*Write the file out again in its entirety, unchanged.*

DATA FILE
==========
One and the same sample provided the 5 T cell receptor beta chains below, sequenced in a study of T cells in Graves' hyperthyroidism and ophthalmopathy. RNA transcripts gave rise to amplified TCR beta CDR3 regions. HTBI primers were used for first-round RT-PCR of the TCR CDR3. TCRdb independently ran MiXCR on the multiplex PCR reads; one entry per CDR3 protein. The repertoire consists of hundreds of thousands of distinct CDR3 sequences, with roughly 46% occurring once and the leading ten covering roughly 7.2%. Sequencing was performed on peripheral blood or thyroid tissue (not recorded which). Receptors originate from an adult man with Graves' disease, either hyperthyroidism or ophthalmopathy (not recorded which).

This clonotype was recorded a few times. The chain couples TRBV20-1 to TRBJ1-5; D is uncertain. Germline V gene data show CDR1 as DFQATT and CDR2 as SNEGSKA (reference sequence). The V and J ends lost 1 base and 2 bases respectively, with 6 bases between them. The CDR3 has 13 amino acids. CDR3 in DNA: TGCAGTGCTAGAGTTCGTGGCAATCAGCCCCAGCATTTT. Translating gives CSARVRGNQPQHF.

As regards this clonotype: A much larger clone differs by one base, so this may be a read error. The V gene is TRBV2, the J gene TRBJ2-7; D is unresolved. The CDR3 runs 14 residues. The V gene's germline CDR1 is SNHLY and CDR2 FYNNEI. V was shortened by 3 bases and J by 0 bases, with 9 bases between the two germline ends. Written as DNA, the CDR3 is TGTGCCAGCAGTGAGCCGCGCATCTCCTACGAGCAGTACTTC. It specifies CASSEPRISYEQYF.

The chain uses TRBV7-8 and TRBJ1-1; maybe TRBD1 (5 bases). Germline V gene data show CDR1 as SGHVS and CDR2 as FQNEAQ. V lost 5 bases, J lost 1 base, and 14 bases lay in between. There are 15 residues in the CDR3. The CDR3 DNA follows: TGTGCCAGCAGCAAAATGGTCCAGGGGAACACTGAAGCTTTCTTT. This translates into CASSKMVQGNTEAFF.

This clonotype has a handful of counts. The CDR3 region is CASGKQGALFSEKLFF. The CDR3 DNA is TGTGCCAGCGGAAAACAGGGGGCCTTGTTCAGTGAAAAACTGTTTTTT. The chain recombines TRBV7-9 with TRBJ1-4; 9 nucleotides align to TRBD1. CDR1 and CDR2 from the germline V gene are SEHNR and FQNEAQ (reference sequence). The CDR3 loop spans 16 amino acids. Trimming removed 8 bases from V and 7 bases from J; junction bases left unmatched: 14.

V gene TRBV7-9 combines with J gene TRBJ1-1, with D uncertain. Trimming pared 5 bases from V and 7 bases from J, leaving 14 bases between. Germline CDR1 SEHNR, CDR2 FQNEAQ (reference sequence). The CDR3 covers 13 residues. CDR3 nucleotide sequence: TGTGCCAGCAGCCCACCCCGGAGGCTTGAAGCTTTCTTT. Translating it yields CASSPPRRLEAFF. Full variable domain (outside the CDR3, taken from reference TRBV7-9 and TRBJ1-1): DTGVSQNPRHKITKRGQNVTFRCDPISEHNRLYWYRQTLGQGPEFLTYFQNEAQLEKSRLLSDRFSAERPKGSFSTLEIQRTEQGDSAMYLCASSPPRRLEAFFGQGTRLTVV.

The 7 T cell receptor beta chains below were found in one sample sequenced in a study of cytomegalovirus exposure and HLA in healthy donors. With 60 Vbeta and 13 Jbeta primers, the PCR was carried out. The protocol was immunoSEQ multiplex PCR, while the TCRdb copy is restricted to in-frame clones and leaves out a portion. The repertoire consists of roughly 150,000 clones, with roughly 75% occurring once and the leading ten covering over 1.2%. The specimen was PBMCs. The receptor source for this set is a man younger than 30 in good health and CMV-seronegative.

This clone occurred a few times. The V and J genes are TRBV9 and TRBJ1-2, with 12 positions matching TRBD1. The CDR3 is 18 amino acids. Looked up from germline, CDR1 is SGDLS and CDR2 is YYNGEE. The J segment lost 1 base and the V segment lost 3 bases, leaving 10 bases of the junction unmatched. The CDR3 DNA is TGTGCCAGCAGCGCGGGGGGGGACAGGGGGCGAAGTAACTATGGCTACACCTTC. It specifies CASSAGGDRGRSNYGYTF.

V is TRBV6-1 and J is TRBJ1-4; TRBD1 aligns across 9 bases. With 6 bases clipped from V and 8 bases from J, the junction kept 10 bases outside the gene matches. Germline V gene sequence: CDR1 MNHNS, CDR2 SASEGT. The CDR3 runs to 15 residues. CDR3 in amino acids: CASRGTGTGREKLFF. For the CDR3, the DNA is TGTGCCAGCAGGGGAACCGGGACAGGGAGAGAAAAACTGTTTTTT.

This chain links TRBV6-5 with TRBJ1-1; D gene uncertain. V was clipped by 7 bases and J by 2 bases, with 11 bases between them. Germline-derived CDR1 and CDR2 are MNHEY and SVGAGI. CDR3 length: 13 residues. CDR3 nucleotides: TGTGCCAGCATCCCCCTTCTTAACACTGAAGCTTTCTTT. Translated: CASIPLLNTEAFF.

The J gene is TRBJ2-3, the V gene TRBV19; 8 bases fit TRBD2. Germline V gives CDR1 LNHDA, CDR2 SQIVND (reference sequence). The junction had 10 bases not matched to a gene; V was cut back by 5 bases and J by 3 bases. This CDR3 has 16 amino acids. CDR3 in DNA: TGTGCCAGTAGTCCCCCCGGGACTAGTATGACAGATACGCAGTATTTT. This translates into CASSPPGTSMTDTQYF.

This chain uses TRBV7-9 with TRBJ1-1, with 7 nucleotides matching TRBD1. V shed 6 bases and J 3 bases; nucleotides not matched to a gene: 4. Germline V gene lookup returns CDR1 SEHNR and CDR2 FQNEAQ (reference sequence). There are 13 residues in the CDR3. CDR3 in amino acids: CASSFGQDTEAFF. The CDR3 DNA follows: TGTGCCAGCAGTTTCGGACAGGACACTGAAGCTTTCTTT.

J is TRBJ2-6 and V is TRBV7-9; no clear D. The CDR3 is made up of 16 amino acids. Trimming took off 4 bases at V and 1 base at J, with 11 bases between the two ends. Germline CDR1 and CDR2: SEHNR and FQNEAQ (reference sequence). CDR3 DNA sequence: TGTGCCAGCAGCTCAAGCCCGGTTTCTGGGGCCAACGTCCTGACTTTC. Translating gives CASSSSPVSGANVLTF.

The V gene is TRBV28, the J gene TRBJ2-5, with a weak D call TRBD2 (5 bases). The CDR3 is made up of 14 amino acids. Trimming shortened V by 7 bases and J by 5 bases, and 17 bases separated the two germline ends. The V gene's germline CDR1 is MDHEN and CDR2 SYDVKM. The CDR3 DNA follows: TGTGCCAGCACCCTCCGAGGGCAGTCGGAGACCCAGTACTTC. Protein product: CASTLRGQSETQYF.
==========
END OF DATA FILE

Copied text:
One and the same sample provided the 5 T cell receptor beta chains below, sequenced in a study of T cells in Graves' hyperthyroidism and ophthalmopathy. RNA transcripts gave rise to amplified TCR beta CDR3 regions. HTBI primers were used for first-round RT-PCR of the TCR CDR3. TCRdb independently ran MiXCR on the multiplex PCR reads; one entry per CDR3 protein. The repertoire consists of hundreds of thousands of distinct CDR3 sequences, with roughly 46% occurring once and the leading ten covering roughly 7.2%. Sequencing was performed on peripheral blood or thyroid tissue (not recorded which). Receptors originate from an adult man with Graves' disease, either hyperthyroidism or ophthalmopathy (not recorded which).

This clonotype was recorded a few times. The chain couples TRBV20-1 to TRBJ1-5; D is uncertain. Germline V gene data show CDR1 as DFQATT and CDR2 as SNEGSKA (reference sequence). The V and J ends lost 1 base and 2 bases respectively, with 6 bases between them. The CDR3 has 13 amino acids. CDR3 in DNA: TGCAGTGCTAGAGTTCGTGGCAATCAGCCCCAGCATTTT. Translating gives CSARVRGNQPQHF.

As regards this clonotype: A much larger clone differs by one base, so this may be a read error. The V gene is TRBV2, the J gene TRBJ2-7; D is unresolved. The CDR3 runs 14 residues. The V gene's germline CDR1 is SNHLY and CDR2 FYNNEI. V was shortened by 3 bases and J by 0 bases, with 9 bases between the two germline ends. Written as DNA, the CDR3 is TGTGCCAGCAGTGAGCCGCGCATCTCCTACGAGCAGTACTTC. It specifies CASSEPRISYEQYF.

The chain uses TRBV7-8 and TRBJ1-1; maybe TRBD1 (5 bases). Germline V gene data show CDR1 as SGHVS and CDR2 as FQNEAQ. V lost 5 bases, J lost 1 base, and 14 bases lay in between. There are 15 residues in the CDR3. The CDR3 DNA follows: TGTGCCAGCAGCAAAATGGTCCAGGGGAACACTGAAGCTTTCTTT. This translates into CASSKMVQGNTEAFF.

This clonotype has a handful of counts. The CDR3 region is CASGKQGALFSEKLFF. The CDR3 DNA is TGTGCCAGCGGAAAACAGGGGGCCTTGTTCAGTGAAAAACTGTTTTTT. The chain recombines TRBV7-9 with TRBJ1-4; 9 nucleotides align to TRBD1. CDR1 and CDR2 from the germline V gene are SEHNR and FQNEAQ (reference sequence). The CDR3 loop spans 16 amino acids. Trimming removed 8 bases from V and 7 bases from J; junction bases left unmatched: 14.

V gene TRBV7-9 combines with J gene TRBJ1-1, with D uncertain. Trimming pared 5 bases from V and 7 bases from J, leaving 14 bases between. Germline CDR1 SEHNR, CDR2 FQNEAQ (reference sequence). The CDR3 covers 13 residues. CDR3 nucleotide sequence: TGTGCCAGCAGCCCACCCCGGAGGCTTGAAGCTTTCTTT. Translating it yields CASSPPRRLEAFF. Full variable domain (outside the CDR3, taken from reference TRBV7-9 and TRBJ1-1): DTGVSQNPRHKITKRGQNVTFRCDPISEHNRLYWYRQTLGQGPEFLTYFQNEAQLEKSRLLSDRFSAERPKGSFSTLEIQRTEQGDSAMYLCASSPPRRLEAFFGQGTRLTVV.

The 7 T cell receptor beta chains below were found in one sample sequenced in a study of cytomegalovirus exposure and HLA in healthy donors. With 60 Vbeta and 13 Jbeta primers, the PCR was carried out. The protocol was immunoSEQ multiplex PCR, while the TCRdb copy is restricted to in-frame clones and leaves out a portion. The repertoire consists of roughly 150,000 clones, with roughly 75% occurring once and the leading ten covering over 1.2%. The specimen was PBMCs. The receptor source for this set is a man younger than 30 in good health and CMV-seronegative.

This clone occurred a few times. The V and J genes are TRBV9 and TRBJ1-2, with 12 positions matching TRBD1. The CDR3 is 18 amino acids. Looked up from germline, CDR1 is SGDLS and CDR2 is YYNGEE. The J segment lost 1 base and the V segment lost 3 bases, leaving 10 bases of the junction unmatched. The CDR3 DNA is TGTGCCAGCAGCGCGGGGGGGGACAGGGGGCGAAGTAACTATGGCTACACCTTC. It specifies CASSAGGDRGRSNYGYTF.

V is TRBV6-1 and J is TRBJ1-4; TRBD1 aligns across 9 bases. With 6 bases clipped from V and 8 bases from J, the junction kept 10 bases outside the gene matches. Germline V gene sequence: CDR1 MNHNS, CDR2 SASEGT. The CDR3 runs to 15 residues. CDR3 in amino acids: CASRGTGTGREKLFF. For the CDR3, the DNA is TGTGCCAGCAGGGGAACCGGGACAGGGAGAGAAAAACTGTTTTTT.

This chain links TRBV6-5 with TRBJ1-1; D gene uncertain. V was clipped by 7 bases and J by 2 bases, with 11 bases between them. Germline-derived CDR1 and CDR2 are MNHEY and SVGAGI. CDR3 length: 13 residues. CDR3 nucleotides: TGTGCCAGCATCCCCCTTCTTAACACTGAAGCTTTCTTT. Translated: CASIPLLNTEAFF.

The J gene is TRBJ2-3, the V gene TRBV19; 8 bases fit TRBD2. Germline V gives CDR1 LNHDA, CDR2 SQIVND (reference sequence). The junction had 10 bases not matched to a gene; V was cut back by 5 bases and J by 3 bases. This CDR3 has 16 amino acids. CDR3 in DNA: TGTGCCAGTAGTCCCCCCGGGACTAGTATGACAGATACGCAGTATTTT. This translates into CASSPPGTSMTDTQYF.

This chain uses TRBV7-9 with TRBJ1-1, with 7 nucleotides matching TRBD1. V shed 6 bases and J 3 bases; nucleotides not matched to a gene: 4. Germline V gene lookup returns CDR1 SEHNR and CDR2 FQNEAQ (reference sequence). There are 13 residues in the CDR3. CDR3 in amino acids: CASSFGQDTEAFF. The CDR3 DNA follows: TGTGCCAGCAGTTTCGGACAGGACACTGAAGCTTTCTTT.

J is TRBJ2-6 and V is TRBV7-9; no clear D. The CDR3 is made up of 16 amino acids. Trimming took off 4 bases at V and 1 base at J, with 11 bases between the two ends. Germline CDR1 and CDR2: SEHNR and FQNEAQ (reference sequence). CDR3 DNA sequence: TGTGCCAGCAGCTCAAGCCCGGTTTCTGGGGCCAACGTCCTGACTTTC. Translating gives CASSSSPVSGANVLTF.

The V gene is TRBV28, the J gene TRBJ2-5, with a weak D call TRBD2 (5 bases). The CDR3 is made up of 14 amino acids. Trimming shortened V by 7 bases and J by 5 bases, and 17 bases separated the two germline ends. The V gene's germline CDR1 is MDHEN and CDR2 SYDVKM. The CDR3 DNA follows: TGTGCCAGCACCCTCCGAGGGCAGTCGGAGACCCAGTACTTC. Protein product: CASTLRGQSETQYF.